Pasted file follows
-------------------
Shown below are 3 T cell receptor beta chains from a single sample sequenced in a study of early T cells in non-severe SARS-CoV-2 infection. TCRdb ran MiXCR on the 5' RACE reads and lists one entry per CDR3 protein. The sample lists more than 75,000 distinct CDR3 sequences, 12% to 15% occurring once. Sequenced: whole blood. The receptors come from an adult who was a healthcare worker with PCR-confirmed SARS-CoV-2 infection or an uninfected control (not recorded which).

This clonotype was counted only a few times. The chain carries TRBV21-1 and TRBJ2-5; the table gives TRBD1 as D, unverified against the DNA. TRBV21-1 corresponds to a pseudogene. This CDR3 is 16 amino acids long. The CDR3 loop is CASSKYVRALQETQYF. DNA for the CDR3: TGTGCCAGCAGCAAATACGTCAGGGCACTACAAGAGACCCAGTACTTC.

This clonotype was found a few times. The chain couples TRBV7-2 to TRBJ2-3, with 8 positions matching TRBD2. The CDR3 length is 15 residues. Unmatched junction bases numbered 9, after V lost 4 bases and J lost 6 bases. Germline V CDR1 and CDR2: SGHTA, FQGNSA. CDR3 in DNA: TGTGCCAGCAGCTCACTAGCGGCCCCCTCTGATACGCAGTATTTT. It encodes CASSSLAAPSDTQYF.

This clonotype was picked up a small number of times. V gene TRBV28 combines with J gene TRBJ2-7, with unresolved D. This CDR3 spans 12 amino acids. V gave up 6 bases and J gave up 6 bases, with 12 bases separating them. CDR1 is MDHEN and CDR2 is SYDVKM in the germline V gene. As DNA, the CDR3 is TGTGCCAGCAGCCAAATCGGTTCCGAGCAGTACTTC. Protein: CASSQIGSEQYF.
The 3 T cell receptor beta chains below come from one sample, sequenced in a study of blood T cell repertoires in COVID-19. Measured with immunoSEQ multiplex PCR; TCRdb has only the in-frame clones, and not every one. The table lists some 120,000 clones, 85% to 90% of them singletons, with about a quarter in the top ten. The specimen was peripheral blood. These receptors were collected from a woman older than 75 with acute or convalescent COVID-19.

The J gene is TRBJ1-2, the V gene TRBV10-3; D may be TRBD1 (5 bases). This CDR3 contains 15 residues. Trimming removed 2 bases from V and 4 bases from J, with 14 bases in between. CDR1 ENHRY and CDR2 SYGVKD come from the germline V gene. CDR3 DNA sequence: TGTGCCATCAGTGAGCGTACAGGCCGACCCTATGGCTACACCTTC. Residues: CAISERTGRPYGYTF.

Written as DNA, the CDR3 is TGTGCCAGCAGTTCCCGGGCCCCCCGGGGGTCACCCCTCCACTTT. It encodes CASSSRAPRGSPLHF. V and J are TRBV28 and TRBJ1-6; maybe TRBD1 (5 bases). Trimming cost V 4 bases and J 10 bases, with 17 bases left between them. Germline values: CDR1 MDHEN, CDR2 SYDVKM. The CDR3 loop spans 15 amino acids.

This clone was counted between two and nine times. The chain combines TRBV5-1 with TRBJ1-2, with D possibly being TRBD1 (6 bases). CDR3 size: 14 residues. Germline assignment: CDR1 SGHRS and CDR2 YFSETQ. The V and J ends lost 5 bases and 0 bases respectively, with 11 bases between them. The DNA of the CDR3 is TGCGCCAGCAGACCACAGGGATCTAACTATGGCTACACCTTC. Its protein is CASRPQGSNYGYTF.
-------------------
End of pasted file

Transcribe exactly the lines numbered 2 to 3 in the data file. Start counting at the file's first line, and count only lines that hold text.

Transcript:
This clonotype was counted only a few times. The chain carries TRBV21-1 and TRBJ2-5; the table gives TRBD1 as D, unverified against the DNA. TRBV21-1 corresponds to a pseudogene. This CDR3 is 16 amino acids long. The CDR3 loop is CASSKYVRALQETQYF. DNA for the CDR3: TGTGCCAGCAGCAAATACGTCAGGGCACTACAAGAGACCCAGTACTTC.

This clonotype was found a few times. The chain couples TRBV7-2 to TRBJ2-3, with 8 positions matching TRBD2. The CDR3 length is 15 residues. Unmatched junction bases numbered 9, after V lost 4 bases and J lost 6 bases. Germline V CDR1 and CDR2: SGHTA, FQGNSA. CDR3 in DNA: TGTGCCAGCAGCTCACTAGCGGCCCCCTCTGATACGCAGTATTTT. It encodes CASSSLAAPSDTQYF.